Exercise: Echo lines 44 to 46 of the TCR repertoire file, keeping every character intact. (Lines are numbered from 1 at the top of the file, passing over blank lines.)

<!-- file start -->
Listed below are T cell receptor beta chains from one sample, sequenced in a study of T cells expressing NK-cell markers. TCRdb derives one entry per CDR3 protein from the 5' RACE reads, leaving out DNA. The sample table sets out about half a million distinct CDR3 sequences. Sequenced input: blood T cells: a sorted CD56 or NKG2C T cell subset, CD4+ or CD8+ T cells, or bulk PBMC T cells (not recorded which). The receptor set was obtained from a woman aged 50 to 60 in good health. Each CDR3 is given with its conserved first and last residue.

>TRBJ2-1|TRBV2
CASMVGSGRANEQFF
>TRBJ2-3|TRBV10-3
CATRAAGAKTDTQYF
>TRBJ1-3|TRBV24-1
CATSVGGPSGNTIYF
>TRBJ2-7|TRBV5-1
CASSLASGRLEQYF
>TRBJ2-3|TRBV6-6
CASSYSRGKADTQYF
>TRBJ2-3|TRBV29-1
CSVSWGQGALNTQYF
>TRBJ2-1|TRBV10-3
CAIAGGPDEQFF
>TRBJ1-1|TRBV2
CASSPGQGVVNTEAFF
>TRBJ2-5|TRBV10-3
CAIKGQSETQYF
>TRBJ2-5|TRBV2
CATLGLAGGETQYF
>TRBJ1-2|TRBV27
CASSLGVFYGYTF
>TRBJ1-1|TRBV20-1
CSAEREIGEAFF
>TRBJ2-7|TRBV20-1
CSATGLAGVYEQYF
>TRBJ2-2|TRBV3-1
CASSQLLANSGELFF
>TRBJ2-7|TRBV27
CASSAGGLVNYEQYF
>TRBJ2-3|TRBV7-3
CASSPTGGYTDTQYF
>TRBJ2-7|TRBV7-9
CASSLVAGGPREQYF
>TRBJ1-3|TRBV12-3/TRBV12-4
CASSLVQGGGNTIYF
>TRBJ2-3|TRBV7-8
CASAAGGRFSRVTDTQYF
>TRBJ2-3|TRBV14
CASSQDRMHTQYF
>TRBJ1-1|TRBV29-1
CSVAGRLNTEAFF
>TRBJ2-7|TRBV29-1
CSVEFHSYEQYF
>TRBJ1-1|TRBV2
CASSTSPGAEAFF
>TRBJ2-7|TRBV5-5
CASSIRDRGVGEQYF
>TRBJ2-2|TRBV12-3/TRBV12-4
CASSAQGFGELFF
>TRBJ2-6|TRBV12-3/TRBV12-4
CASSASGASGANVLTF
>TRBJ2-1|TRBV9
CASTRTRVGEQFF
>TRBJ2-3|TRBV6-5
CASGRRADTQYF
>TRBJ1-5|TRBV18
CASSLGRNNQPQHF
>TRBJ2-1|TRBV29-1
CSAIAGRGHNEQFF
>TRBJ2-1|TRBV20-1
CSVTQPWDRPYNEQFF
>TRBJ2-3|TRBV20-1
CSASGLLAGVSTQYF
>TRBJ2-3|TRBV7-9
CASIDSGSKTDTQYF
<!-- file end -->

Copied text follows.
>TRBJ2-7|TRBV29-1
CSVEFHSYEQYF
>TRBJ1-1|TRBV2